- Self-medication comparisons.
- God’s best.
- Buffet deserved better artwork.
- Right position, opaque reasons.
- Religious freedom today.
- Dwelling in unity.
- Who’s your physician?
There was a little Facebook flash mob being organized to get John Médaille, the leading proponent of Distributist economic theory in the U.S. today, onto the Colbert Report, by liking the Colbert Report, then liking someone’s comment on Colbert’s wall. (It’s all so 2011 and I’m all so 1948.)
Anyhow, one person commented on Facebook:
Sorry, but I think that would be a mistake. You would have just as much luck going on “Fox and Friends”. Both shows are made for idiots, although I think Colbert’s audience smokes more dope. Not MUCH more, though.
That definitely struck my funny bone. But I “liked” Colbert, pimped for Distributism and “liked” all the other pimps.
Then I read this Colbert quote and felt less mercenary:
Donating to Obama is like smoking pot — everything feels new for a while, but at the end of the day you realize you didn’t get anything done.
I don’t know what James Howard Kunstler’s position is on — er — “herbal medicine,” but it’s easy to imagine him dosing up before penning this week’s opener:
Looking every inch the Assistant Manager of a J.C. Penny, Rick Perry of Texas stepped on-board the touring evangelical freak show that the Republican pre-primary parade has turned into. I like to think of him as George W. Bush without all the encumbering intellect. I give it three months before media snoops catch him in bed with Michele Bachmann. The two of them will claim it was all right because Jesus was there as chaperone and anyway, “…alls we did was watch the Vikings-Cowboy game….”
It’s mostly downhill from there, except when he says what he would expect from “dissembling [GOP] ninnies” “if they’re so all-fired up about fiscal rectitude and the honest disposition of money, and stuff like that.”
For something less rolickingly funny, take a look at John Médaille’s “Playing Poker with Obama,” wherein he argues that the two parties aren’t even bickering over the right questions. Stone cold sober.
“We’re not doubting that God will do the best for us, we’re wondering how painful the best will turn out to be.” @CSLewisDaily on Twitter.
Lots and lots of buzz on Warren Buffet’s New York Times editorial about the super-rich being coddled by the tax code, including Ann Althouse faulting the illustration which, as a matter of fact, was so lame that I’d never have read the editorial had others not started recommending it.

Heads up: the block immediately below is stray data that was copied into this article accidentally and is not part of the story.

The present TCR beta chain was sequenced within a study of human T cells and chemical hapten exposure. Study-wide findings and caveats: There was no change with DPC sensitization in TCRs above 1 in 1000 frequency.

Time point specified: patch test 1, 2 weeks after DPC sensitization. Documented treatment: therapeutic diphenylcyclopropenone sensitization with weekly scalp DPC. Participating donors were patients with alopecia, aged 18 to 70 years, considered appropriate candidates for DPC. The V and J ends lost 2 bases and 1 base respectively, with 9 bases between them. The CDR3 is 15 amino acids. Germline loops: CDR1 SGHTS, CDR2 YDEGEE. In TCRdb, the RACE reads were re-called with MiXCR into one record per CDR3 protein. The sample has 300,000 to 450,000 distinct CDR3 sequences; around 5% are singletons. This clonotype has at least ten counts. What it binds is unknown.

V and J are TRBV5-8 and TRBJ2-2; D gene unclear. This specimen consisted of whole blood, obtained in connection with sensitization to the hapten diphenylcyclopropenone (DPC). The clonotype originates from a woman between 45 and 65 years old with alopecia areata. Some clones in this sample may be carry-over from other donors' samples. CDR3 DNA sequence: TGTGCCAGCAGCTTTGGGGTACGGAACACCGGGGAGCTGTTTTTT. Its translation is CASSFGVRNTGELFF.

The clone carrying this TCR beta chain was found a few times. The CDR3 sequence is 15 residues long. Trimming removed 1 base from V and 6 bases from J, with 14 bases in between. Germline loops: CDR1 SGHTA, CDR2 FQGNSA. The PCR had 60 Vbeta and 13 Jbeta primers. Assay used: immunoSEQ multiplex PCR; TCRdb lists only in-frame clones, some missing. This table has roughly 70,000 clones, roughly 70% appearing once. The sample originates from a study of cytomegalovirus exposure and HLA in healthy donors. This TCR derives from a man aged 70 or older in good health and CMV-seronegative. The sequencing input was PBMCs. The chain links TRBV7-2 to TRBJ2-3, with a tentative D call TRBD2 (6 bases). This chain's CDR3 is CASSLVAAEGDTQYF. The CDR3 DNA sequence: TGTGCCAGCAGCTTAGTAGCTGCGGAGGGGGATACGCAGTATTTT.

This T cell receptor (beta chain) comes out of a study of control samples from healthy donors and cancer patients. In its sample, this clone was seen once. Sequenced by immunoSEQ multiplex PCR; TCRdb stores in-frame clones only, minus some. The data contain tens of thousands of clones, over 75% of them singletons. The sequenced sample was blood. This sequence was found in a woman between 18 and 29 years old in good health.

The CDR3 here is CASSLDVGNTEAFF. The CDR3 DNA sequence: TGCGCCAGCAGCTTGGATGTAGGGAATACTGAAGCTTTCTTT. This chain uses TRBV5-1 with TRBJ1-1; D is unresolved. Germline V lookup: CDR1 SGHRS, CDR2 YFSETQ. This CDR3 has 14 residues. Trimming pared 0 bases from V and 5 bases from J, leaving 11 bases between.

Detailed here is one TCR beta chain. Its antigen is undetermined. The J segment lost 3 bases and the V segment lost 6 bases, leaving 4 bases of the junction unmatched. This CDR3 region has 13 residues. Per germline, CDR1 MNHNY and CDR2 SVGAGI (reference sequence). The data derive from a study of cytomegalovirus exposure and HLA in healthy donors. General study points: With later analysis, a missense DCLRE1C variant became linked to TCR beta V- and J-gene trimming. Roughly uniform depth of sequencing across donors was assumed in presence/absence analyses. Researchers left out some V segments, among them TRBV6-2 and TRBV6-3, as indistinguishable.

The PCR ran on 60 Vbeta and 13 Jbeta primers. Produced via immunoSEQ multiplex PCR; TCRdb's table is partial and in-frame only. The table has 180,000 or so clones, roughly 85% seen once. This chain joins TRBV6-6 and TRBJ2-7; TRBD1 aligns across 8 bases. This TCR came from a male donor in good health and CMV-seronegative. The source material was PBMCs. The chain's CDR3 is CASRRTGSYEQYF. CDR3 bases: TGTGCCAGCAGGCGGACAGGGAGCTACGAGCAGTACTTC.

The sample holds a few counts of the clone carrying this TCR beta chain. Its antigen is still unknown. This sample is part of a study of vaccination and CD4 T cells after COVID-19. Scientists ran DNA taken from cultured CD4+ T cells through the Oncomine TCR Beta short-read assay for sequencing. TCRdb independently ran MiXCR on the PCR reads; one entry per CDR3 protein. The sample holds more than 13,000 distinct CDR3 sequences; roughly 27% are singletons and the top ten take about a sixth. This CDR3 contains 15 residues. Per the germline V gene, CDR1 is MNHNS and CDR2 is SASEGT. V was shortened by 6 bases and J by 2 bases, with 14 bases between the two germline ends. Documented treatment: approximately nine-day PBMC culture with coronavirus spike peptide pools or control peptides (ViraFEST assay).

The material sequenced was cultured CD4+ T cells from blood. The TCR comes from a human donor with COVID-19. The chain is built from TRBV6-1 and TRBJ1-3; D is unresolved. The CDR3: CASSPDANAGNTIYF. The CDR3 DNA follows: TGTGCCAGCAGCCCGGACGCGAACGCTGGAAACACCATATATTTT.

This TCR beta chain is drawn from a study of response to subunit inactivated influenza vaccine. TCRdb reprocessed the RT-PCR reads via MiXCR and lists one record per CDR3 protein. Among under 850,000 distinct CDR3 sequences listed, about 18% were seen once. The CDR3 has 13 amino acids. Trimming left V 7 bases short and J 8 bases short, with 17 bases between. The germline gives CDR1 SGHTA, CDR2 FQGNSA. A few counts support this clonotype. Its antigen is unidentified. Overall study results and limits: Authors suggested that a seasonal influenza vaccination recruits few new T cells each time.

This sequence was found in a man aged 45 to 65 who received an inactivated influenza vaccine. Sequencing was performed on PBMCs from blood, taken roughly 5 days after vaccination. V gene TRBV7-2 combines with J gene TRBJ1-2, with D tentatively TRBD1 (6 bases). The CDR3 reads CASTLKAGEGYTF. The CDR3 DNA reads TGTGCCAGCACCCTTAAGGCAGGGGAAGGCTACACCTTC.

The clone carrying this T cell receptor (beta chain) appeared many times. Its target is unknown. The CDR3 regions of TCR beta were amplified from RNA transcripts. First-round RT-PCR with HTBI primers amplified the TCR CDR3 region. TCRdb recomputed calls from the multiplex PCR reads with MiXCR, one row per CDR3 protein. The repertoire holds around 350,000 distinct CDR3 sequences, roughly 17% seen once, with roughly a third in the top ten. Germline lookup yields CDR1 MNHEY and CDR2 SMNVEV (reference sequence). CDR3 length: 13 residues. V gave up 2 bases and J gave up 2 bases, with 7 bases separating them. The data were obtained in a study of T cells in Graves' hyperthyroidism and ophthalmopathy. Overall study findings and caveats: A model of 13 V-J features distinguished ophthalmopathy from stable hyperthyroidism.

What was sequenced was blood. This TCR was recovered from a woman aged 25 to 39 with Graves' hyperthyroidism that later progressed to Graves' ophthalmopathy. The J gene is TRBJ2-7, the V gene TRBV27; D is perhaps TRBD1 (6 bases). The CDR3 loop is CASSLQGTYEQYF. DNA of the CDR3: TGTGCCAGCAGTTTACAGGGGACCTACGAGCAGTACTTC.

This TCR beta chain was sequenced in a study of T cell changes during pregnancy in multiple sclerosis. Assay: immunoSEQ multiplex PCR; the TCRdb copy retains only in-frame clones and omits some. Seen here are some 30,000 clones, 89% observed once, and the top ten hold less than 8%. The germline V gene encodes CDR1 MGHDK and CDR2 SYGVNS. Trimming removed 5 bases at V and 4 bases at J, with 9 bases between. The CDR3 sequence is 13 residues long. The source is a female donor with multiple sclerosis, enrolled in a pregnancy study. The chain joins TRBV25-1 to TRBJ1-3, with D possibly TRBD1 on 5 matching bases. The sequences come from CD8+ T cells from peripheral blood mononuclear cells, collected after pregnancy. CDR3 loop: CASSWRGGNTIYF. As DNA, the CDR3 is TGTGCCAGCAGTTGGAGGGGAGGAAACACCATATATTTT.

I’ve tried not to write obsessively about same-sex marriage, and I’ll not even link to what I have written. I’m against it because … oh, never mind.
That does not mean, however, that I can endorse all arguments against SSM. Rick Santorum of late has issued forth some really addled rabble-rousing.
In a plutonomy, Kapur and his co-authors wrote, “economic growth is powered by and largely consumed by the wealthy few.” America had been in this state twice before, they noted—during the Gilded Age and the Roaring Twenties. In each case, the concentration of wealth was the result of rapid technological change, global integration, laissez-faire government policy, and “creative financial innovation.”
Income inequality usually shrinks during a recession, but in the Great Recession, it didn’t. From 2007 to 2009, the most-recent years for which data are available, it widened a little. The top 1 percent of earners did see their incomes drop more than those of other Americans in 2008. But that fall was due almost entirely to the stock-market crash, and with it a 50 percent reduction in realized capital gains. Excluding capital gains, top earners saw their share of national income rise even in 2008.
(Can the Middle Class be Saved?, Don Peck, The Atlantic.)
William McGurn at the Wall Street Journal has an important column on how the egalitarian fetish is impinging religious freedom of many groups. I’m pretty sure it’s behind a pay wall, though.
For a while, I feared that my Church would turn people off by Dittoheads turning every Coffee Hour into a political rant. I knew that some of the immigrants were not likely to be amused, and frankly, I think there’s a lot of spiritually sensitive Americans out there who would love to know Christ as I’m coming to know Him but would run screaming for the door at that sort of thing (although, initially at least, the reason might be that they’d prefer left-wing politics).
I’m pleased to report that it has not happened, and that there are strong friendships between people who definitely don’t mesh politically. Heck, I’m even going to come out of the closet and say I prefer Ron Paul’s position on Iran to Rick Perry’s bellicosity, even though one of my friends thinks Paul’s beyond the pale precisely on the Iran issue.
“How pleasant it is when brothers dwell in unity”!
Grant me a straight path unto Thee, O good Lord; for, though I have sinned, yet have I not had recourse unto any other physician, nor have I stretched out my hands toward any strange god. Reject not, therefore, my supplication ….
(Prayer after reading the 4th Kathisma of the Psalter.)